The injured man could feel the young man’s eyes searching for something, his stare piercing his soul, having a look around as though he was an open house. But he nodded his head and explained, “My bike is broken. I think I dislocated my shoulder.”
The young man knelt in front of the man, reaching his hands toward him. “May I?” the young man asked. The injured man nodded and removed his hand from his shoulder as the young man pulled the injured man’s neckline over his shoulder, revealing a giant purple bruise, almost as dark as amethyst and with a small hill-like bump in the middle.
“Can you put it back?” the injured man asked.
The young man shook his head. “Looks to me like you broke it. We should get you to a hospital.”
Great, the injured man thought. Tons of hospitals in the city and none of them are any good. He sighed and said, “Well, if we’re going to move forward, I’d rather do it on a first-name basis. I’m Will.”
“I’m Dart.” The young man smiled as he covered Will’s shoulder with the shirt.
“Dart? Like the bar game?”
Nodding his head, Dart replied, with a tinge of annoyance in his voice, “Yes, like the bar game. It turns out my parents like to party; what can I say?”
Dart stood up and reached his hand out to Will. Will’s hand—chapped, scraped, and covered in dirt—met Dart’s, and he picked himself up and met Dart’s eyes. Dart had something in his eyes, an island of happiness slowly drowning in a sea of regret, like a weird smoothie that one cannot help but taste. The look in his eyes was coupled with a smile stricken with pity, lips without teeth, definitely forced. Alas, Will’s need for help was more important than his distrust of strangers, and he could fend for himself anyway.
Dart led Will off the trail and among the trees. The ground became rougher and rockier, and the openness of the park became crowded with trees. Will looked behind him, his eyes widening. The dirt trail was gone, blanketed by layers of wilderness, and he looked up, the sky only occasionally peeking through the cracks in the leaves. There was no one around except him and Dart, and the trees echoed that.
“Where are we going?” Will asked.
“We’re taking a shortcut.” Dart was focused in front of him and walked in a straight line, almost mindlessly and robot-like.
“What about the bike?”
“We’ll get it later.”
“That bike cost me five hundred dollars.”
“I said we’ll get it later.” There was a pang of frustration in his voice, as though Will were inconveniencing him. Dart sighed, a slight smile coming about his face. “Did you hear about those murders in the Headlands? Police found the bodies stabbed underneath some redwoods. I think one of them was bludgeoned too.”
Will stopped walking, a bead of sweat running down his face. “I really think we should head back to the trail.”
Dart laughed, his hand retreating to his pocket. “Don’t be ridiculous. You’re going to a hospital, remember?”
“I’d really rather go back to the trail. I promise I can manage on my own.”
Dart spun around, rage striking his expression. “I said don’t be ridiculous!” he yelled, the trees absorbing his words. He withdrew something from his pocket, a blade about as big as his hand, and lunged toward Will, the blade raised in the air. In the blink of an eye, the blade pierced Will’s skin, tearing through his body, the blade’s serrated edge ripping open one of his lungs.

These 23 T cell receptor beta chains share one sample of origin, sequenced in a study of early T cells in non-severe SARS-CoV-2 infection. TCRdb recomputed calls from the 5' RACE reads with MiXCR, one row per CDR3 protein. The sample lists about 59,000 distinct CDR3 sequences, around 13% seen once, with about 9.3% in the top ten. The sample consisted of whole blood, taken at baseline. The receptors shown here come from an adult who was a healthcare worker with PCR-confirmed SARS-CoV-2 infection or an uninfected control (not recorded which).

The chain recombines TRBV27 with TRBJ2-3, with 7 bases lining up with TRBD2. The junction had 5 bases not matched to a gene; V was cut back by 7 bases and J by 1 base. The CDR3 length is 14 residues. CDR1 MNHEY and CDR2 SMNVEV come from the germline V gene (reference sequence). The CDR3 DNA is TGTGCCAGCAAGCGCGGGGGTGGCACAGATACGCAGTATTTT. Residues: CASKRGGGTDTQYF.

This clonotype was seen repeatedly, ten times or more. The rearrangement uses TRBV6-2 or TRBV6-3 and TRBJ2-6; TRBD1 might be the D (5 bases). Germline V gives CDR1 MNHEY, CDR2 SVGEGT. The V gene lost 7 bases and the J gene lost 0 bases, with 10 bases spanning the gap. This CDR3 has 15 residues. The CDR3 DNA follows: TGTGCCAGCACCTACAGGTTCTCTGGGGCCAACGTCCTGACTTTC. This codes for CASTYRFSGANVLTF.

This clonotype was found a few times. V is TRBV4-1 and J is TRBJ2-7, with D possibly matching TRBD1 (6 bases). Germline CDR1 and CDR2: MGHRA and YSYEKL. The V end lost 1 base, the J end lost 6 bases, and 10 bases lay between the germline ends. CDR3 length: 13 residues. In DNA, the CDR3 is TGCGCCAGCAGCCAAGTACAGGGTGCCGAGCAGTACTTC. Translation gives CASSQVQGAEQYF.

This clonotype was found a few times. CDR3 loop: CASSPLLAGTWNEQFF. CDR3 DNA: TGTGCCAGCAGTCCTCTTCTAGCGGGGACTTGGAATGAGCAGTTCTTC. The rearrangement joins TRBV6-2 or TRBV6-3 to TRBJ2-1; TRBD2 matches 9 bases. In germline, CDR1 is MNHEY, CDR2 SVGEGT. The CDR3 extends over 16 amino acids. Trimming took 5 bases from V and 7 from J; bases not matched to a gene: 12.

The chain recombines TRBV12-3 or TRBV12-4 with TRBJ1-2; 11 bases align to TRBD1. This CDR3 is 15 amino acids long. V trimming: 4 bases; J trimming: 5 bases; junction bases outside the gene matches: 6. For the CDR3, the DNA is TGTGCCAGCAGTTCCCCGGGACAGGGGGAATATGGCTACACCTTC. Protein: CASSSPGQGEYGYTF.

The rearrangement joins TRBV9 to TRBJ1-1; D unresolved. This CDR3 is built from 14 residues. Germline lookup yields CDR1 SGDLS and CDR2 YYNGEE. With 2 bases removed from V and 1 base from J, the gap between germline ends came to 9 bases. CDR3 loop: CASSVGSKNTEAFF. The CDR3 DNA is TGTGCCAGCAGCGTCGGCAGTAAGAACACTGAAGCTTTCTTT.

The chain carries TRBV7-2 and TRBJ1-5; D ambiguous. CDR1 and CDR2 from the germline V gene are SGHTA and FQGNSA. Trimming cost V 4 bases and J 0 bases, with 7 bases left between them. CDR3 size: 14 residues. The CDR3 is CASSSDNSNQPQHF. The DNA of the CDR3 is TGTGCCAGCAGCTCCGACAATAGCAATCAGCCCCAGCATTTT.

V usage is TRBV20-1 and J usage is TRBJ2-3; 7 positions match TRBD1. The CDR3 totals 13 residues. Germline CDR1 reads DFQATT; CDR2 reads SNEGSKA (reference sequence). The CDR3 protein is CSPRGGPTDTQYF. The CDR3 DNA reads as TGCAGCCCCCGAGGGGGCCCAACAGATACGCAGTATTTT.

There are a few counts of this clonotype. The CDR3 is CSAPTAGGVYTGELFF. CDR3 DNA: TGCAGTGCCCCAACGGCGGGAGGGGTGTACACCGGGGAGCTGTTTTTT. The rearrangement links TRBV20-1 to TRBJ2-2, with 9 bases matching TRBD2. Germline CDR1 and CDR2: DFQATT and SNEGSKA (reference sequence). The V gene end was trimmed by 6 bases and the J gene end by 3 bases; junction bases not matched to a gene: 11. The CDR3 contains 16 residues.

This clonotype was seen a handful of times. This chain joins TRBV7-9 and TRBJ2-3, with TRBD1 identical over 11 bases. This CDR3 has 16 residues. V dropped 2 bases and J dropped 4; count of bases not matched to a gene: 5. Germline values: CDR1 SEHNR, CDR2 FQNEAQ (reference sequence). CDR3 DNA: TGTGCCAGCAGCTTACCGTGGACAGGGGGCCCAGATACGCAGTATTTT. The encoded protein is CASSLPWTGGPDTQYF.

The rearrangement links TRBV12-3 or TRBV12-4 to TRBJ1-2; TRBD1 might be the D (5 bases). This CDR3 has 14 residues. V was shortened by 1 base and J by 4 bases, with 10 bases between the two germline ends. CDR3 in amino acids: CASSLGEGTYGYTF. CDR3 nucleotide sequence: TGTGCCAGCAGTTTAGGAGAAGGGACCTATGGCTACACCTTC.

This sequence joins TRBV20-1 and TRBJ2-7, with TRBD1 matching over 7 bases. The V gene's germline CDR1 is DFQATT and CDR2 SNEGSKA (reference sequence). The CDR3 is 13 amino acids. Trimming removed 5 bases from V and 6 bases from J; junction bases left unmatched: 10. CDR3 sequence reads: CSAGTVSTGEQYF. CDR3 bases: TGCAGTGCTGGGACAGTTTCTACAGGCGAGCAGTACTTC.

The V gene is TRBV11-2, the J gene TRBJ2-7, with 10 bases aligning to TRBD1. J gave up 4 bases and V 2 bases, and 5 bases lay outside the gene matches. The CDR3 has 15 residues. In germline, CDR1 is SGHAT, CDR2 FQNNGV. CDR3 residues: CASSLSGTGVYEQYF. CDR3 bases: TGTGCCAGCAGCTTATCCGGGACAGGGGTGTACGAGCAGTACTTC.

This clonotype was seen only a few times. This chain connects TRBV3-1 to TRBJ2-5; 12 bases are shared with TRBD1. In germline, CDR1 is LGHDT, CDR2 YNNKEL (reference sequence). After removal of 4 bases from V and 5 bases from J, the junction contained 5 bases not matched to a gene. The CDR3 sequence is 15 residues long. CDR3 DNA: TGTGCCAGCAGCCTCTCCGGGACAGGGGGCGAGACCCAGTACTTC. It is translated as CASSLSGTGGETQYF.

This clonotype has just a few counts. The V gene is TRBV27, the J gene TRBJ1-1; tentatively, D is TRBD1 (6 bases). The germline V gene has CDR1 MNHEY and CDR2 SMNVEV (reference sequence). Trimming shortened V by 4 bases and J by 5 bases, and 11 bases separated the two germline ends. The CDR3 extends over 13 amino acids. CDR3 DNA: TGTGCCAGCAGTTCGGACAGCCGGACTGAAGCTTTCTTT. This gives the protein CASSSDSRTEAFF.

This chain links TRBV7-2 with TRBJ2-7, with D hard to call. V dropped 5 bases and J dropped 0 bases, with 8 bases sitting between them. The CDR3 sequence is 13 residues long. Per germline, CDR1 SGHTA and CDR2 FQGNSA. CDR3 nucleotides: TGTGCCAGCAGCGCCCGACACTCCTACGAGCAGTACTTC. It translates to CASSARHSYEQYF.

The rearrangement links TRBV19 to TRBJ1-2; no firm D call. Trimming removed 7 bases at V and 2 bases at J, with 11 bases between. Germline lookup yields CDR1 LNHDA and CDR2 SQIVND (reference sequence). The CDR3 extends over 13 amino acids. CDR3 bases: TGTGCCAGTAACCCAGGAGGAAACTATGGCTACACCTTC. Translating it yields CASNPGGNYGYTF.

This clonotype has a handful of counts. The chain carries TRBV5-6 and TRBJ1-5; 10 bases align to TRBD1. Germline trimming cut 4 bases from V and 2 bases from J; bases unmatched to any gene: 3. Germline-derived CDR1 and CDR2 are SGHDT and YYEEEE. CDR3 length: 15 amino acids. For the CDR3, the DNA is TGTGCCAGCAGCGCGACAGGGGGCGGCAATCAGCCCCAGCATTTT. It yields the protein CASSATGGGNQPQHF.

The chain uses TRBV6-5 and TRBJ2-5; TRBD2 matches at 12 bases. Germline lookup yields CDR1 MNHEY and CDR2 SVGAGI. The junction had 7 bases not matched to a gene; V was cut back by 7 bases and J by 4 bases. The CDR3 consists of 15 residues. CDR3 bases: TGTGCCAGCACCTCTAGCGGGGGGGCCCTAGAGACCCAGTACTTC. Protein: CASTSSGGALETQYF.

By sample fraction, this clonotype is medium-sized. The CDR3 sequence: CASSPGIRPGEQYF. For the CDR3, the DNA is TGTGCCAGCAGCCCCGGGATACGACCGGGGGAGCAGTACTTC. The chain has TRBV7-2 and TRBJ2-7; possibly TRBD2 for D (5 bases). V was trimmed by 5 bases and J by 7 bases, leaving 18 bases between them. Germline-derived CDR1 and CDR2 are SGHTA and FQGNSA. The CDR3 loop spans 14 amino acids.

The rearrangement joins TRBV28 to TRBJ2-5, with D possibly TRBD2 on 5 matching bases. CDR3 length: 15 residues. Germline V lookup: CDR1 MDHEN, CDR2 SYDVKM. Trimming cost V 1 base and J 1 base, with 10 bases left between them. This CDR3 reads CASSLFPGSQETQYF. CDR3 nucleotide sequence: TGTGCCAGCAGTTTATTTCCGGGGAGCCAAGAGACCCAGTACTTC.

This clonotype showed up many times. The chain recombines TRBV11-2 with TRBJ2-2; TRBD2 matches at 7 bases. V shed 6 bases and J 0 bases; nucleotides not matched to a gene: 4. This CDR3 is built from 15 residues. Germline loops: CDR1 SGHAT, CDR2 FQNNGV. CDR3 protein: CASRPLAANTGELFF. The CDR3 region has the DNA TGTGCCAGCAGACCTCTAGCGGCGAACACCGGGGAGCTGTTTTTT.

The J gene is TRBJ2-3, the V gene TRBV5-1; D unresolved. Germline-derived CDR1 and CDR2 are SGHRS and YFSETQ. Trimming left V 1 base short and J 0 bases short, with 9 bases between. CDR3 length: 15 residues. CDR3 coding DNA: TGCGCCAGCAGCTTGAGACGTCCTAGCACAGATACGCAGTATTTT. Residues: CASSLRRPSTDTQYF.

Will screamed, his voice broken and gargling, the taste of blood filling his mouth. He fell to the ground and looked up at the treetops of the Monterey cypresses he loved so much, his vision becoming lighter and blurrier. He could no longer see or hear Dart, but only some rustling nearby, and after a few agonizing moments, he saw Dart standing over him and bringing a heavy rock down on his face. Will flinched as the rock came closer, his eyes closing, a quick breath of woodland air entering his nose. It was not long before Dart was the only living and breathing person standing among those trees.
Dart retrieved the blade and dragged the corpse across the ground, propping it against a tree. The head, smashed-in and covered with fresh, strawberry-red blood, hung downward as though it were looking at the stab wound. He sprinkled some leaves on the corpse, and the trees helped him with that. Dart made his way back to the trail, the broken bicycle becoming visible not long after, the corpse probably already starting to rot away underneath the tree. On the trail and in the parking lot, he wore a toothy smile and greeted passersby, the gruesome murder utterly absent from his mind. Perhaps he would disappear into the Marin Headlands or make his way down to the Monterey Peninsula.
The trees and the leaves and the creatures who live among them were not concerned with time. They move with the wind and the weather and remain unbothered, silently awaiting all that was yet to come. By then, the sun was entirely above the horizon, and people outside the park were waking up and drinking their morning coffee, some of them already on their way to work, others coming home from a long night. Society had welcomed September on a gorgeous day after such a stormy night. On occasion, when the wind separated the leaves and let the clear blue sky slightly come into view, the sun shone down on the park and illuminated the remains of an innocent bicyclist.
Hayden Sidun is a high school student whose short fiction has appeared in The Dillydoun Review, Adelaide Literary Magazine, Literary Yard, Button Eye Review, The Chamber Magazine, and Potato Soup Journal. Outside of school and work and when not writing, he is involved in local politics and often finds himself sorting through his thoughts and surfing the Internet in the middle of the night. He lives in the San Francisco Bay Area, of which he is a proud native.